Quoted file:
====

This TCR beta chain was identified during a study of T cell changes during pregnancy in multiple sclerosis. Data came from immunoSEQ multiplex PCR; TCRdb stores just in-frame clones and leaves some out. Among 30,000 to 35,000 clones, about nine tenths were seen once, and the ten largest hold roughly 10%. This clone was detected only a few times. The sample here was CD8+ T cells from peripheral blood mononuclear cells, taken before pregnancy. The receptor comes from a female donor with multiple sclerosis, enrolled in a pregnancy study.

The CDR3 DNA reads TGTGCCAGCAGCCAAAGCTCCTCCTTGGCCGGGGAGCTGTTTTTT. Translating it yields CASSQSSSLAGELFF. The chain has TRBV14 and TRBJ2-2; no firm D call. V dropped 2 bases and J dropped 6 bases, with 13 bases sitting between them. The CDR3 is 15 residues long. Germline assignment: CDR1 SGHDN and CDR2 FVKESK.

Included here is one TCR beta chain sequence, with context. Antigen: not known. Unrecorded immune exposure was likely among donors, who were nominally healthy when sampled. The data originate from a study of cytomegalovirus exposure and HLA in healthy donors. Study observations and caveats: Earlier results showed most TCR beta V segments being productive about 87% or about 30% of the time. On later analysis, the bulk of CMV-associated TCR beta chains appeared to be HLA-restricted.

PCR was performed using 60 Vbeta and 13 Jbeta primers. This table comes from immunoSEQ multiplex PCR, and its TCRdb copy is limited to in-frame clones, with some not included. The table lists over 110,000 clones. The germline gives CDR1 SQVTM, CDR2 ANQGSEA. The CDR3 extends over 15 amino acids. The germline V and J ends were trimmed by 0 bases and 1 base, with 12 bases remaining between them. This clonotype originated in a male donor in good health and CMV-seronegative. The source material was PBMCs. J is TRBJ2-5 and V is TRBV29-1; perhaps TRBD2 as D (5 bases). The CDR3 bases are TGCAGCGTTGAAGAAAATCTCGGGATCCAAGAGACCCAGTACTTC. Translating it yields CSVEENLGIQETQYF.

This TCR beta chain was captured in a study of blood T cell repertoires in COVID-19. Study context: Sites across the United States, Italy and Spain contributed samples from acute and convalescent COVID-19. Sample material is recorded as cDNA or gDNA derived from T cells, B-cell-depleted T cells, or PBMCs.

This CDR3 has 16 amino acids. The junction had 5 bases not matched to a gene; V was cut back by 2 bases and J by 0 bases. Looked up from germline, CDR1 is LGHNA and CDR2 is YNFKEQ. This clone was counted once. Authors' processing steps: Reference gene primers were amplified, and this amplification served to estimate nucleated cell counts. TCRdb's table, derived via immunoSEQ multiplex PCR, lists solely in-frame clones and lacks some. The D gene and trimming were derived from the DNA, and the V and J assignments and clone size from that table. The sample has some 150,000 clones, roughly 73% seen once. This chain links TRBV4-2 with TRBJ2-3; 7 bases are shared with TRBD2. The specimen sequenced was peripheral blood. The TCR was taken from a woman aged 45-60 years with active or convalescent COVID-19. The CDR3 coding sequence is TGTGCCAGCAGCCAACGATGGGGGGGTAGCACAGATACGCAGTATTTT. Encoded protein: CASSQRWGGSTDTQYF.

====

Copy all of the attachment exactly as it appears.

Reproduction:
This TCR beta chain was identified during a study of T cell changes during pregnancy in multiple sclerosis. Data came from immunoSEQ multiplex PCR; TCRdb stores just in-frame clones and leaves some out. Among 30,000 to 35,000 clones, about nine tenths were seen once, and the ten largest hold roughly 10%. This clone was detected only a few times. The sample here was CD8+ T cells from peripheral blood mononuclear cells, taken before pregnancy. The receptor comes from a female donor with multiple sclerosis, enrolled in a pregnancy study.

The CDR3 DNA reads TGTGCCAGCAGCCAAAGCTCCTCCTTGGCCGGGGAGCTGTTTTTT. Translating it yields CASSQSSSLAGELFF. The chain has TRBV14 and TRBJ2-2; no firm D call. V dropped 2 bases and J dropped 6 bases, with 13 bases sitting between them. The CDR3 is 15 residues long. Germline assignment: CDR1 SGHDN and CDR2 FVKESK.

Included here is one TCR beta chain sequence, with context. Antigen: not known. Unrecorded immune exposure was likely among donors, who were nominally healthy when sampled. The data originate from a study of cytomegalovirus exposure and HLA in healthy donors. Study observations and caveats: Earlier results showed most TCR beta V segments being productive about 87% or about 30% of the time. On later analysis, the bulk of CMV-associated TCR beta chains appeared to be HLA-restricted.

PCR was performed using 60 Vbeta and 13 Jbeta primers. This table comes from immunoSEQ multiplex PCR, and its TCRdb copy is limited to in-frame clones, with some not included. The table lists over 110,000 clones. The germline gives CDR1 SQVTM, CDR2 ANQGSEA. The CDR3 extends over 15 amino acids. The germline V and J ends were trimmed by 0 bases and 1 base, with 12 bases remaining between them. This clonotype originated in a male donor in good health and CMV-seronegative. The source material was PBMCs. J is TRBJ2-5 and V is TRBV29-1; perhaps TRBD2 as D (5 bases). The CDR3 bases are TGCAGCGTTGAAGAAAATCTCGGGATCCAAGAGACCCAGTACTTC. Translating it yields CSVEENLGIQETQYF.

This TCR beta chain was captured in a study of blood T cell repertoires in COVID-19. Study context: Sites across the United States, Italy and Spain contributed samples from acute and convalescent COVID-19. Sample material is recorded as cDNA or gDNA derived from T cells, B-cell-depleted T cells, or PBMCs.

This CDR3 has 16 amino acids. The junction had 5 bases not matched to a gene; V was cut back by 2 bases and J by 0 bases. Looked up from germline, CDR1 is LGHNA and CDR2 is YNFKEQ. This clone was counted once. Authors' processing steps: Reference gene primers were amplified, and this amplification served to estimate nucleated cell counts. TCRdb's table, derived via immunoSEQ multiplex PCR, lists solely in-frame clones and lacks some. The D gene and trimming were derived from the DNA, and the V and J assignments and clone size from that table. The sample has some 150,000 clones, roughly 73% seen once. This chain links TRBV4-2 with TRBJ2-3; 7 bases are shared with TRBD2. The specimen sequenced was peripheral blood. The TCR was taken from a woman aged 45-60 years with active or convalescent COVID-19. The CDR3 coding sequence is TGTGCCAGCAGCCAACGATGGGGGGGTAGCACAGATACGCAGTATTTT. Encoded protein: CASSQRWGGSTDTQYF.